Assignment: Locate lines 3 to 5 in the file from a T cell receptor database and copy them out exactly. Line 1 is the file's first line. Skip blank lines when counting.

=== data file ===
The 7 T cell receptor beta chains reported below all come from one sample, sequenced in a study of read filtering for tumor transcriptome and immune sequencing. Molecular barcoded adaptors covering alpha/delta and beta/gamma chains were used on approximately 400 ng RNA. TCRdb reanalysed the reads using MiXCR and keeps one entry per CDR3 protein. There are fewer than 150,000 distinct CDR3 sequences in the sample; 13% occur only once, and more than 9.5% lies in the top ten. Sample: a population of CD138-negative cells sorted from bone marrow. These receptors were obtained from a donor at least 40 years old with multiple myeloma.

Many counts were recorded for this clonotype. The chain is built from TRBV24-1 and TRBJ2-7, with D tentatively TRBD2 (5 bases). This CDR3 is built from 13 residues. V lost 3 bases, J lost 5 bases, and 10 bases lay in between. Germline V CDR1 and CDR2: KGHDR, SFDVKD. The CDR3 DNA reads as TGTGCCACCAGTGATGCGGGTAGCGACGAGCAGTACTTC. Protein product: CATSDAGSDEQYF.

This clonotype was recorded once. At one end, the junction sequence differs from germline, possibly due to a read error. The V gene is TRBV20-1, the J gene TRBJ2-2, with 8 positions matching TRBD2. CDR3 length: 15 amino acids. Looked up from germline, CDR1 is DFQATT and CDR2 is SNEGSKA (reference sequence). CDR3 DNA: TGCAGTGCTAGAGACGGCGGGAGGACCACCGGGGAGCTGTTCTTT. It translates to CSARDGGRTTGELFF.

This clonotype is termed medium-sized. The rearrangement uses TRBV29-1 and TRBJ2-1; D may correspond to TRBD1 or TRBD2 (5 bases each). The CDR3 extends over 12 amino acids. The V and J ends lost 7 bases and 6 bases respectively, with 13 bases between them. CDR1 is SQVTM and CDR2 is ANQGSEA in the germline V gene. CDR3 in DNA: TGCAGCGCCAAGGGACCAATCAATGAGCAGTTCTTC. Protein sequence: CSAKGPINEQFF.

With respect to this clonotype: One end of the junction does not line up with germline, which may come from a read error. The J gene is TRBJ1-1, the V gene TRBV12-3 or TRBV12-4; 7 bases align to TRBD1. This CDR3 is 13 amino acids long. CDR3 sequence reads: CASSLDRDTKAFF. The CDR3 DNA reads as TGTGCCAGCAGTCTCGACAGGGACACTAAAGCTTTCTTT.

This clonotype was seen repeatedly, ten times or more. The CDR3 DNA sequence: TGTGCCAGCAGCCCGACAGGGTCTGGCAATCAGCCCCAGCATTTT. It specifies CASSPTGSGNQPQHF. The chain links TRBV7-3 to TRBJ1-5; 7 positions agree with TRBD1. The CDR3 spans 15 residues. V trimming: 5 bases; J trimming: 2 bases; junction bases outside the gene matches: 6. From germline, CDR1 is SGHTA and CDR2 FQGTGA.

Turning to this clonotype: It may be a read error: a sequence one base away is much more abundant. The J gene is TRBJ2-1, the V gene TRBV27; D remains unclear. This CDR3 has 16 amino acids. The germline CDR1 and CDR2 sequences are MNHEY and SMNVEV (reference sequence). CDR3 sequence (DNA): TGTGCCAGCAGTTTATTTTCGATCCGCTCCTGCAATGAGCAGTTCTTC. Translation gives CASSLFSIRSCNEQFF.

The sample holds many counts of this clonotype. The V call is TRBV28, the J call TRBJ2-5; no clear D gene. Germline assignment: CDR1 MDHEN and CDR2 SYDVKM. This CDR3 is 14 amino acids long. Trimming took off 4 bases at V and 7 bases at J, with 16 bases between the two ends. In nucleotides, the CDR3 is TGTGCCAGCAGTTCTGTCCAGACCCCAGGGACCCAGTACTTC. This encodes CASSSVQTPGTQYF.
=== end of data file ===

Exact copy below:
This clonotype was recorded once. At one end, the junction sequence differs from germline, possibly due to a read error. The V gene is TRBV20-1, the J gene TRBJ2-2, with 8 positions matching TRBD2. CDR3 length: 15 amino acids. Looked up from germline, CDR1 is DFQATT and CDR2 is SNEGSKA (reference sequence). CDR3 DNA: TGCAGTGCTAGAGACGGCGGGAGGACCACCGGGGAGCTGTTCTTT. It translates to CSARDGGRTTGELFF.

This clonotype is termed medium-sized. The rearrangement uses TRBV29-1 and TRBJ2-1; D may correspond to TRBD1 or TRBD2 (5 bases each). The CDR3 extends over 12 amino acids. The V and J ends lost 7 bases and 6 bases respectively, with 13 bases between them. CDR1 is SQVTM and CDR2 is ANQGSEA in the germline V gene. CDR3 in DNA: TGCAGCGCCAAGGGACCAATCAATGAGCAGTTCTTC. Protein sequence: CSAKGPINEQFF.

With respect to this clonotype: One end of the junction does not line up with germline, which may come from a read error. The J gene is TRBJ1-1, the V gene TRBV12-3 or TRBV12-4; 7 bases align to TRBD1. This CDR3 is 13 amino acids long. CDR3 sequence reads: CASSLDRDTKAFF. The CDR3 DNA reads as TGTGCCAGCAGTCTCGACAGGGACACTAAAGCTTTCTTT.